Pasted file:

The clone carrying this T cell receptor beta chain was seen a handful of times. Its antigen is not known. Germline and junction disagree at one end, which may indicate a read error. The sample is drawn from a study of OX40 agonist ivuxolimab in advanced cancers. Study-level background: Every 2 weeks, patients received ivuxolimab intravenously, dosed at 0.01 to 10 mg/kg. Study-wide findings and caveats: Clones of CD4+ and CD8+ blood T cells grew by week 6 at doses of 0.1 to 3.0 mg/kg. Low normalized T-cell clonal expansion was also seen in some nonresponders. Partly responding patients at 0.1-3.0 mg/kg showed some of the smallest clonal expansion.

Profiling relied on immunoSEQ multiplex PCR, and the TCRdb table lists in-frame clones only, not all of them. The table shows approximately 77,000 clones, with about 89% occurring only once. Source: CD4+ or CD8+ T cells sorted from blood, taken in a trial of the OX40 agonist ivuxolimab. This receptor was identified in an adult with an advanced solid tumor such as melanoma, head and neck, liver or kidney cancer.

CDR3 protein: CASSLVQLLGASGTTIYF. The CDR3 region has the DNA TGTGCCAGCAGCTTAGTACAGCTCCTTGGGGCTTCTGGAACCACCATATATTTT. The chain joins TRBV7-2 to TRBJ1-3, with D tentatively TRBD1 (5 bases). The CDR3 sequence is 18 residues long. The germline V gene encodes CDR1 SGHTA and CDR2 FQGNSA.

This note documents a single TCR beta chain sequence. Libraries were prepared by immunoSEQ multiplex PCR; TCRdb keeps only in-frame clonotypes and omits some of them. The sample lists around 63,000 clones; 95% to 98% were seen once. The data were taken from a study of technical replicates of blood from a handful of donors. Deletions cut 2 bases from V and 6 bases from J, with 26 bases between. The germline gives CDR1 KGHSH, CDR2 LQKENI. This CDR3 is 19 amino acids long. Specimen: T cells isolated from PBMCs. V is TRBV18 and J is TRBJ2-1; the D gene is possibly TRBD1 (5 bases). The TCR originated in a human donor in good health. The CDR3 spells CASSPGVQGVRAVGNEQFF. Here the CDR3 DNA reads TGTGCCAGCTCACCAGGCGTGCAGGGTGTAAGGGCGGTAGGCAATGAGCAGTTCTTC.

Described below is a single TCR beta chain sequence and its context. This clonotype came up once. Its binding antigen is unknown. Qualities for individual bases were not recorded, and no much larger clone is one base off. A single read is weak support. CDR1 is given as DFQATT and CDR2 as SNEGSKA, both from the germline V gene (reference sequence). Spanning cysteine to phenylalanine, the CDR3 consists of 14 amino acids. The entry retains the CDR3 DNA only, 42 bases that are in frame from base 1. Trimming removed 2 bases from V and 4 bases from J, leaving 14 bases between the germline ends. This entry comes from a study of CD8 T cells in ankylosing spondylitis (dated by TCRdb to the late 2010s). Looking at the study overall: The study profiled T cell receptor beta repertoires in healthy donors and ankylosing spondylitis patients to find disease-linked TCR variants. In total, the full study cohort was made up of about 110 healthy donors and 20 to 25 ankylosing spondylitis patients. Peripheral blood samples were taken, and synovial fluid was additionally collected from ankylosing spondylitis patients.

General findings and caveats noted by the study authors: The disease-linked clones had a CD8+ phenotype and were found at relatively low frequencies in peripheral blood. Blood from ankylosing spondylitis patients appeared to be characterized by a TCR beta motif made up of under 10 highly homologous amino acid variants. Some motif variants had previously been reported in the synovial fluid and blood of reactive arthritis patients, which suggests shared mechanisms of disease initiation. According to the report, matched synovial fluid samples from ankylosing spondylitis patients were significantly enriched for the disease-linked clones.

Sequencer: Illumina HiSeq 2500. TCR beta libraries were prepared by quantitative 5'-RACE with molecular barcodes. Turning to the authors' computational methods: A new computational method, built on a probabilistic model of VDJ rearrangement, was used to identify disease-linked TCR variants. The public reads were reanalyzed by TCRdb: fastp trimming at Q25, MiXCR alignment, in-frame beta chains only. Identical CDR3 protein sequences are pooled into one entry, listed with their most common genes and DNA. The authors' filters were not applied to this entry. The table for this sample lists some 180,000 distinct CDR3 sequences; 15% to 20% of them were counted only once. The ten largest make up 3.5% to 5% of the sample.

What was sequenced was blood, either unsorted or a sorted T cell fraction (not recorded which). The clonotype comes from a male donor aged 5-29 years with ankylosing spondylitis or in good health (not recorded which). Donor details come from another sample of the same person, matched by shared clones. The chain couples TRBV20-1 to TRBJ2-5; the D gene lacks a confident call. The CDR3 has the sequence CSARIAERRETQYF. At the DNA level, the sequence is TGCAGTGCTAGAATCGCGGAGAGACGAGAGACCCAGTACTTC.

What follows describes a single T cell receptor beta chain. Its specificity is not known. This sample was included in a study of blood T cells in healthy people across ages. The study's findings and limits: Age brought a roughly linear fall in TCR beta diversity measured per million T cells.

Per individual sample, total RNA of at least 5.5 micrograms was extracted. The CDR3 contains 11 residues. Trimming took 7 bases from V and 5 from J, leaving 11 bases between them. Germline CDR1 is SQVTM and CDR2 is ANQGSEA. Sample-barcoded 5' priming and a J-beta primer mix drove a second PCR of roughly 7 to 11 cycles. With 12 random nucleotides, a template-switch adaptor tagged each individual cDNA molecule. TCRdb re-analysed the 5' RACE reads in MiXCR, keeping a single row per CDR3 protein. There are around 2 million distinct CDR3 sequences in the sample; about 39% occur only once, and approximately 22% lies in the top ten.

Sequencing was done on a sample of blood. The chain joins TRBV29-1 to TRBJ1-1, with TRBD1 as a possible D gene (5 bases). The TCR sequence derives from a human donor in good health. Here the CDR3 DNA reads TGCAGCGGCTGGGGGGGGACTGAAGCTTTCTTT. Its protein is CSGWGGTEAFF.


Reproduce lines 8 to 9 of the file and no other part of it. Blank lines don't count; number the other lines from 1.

What was sequenced was blood, either unsorted or a sorted T cell fraction (not recorded which). The clonotype comes from a male donor aged 5-29 years with ankylosing spondylitis or in good health (not recorded which). Donor details come from another sample of the same person, matched by shared clones. The chain couples TRBV20-1 to TRBJ2-5; the D gene lacks a confident call. The CDR3 has the sequence CSARIAERRETQYF. At the DNA level, the sequence is TGCAGTGCTAGAATCGCGGAGAGACGAGAGACCCAGTACTTC.

What follows describes a single T cell receptor beta chain. Its specificity is not known. This sample was included in a study of blood T cells in healthy people across ages. The study's findings and limits: Age brought a roughly linear fall in TCR beta diversity measured per million T cells.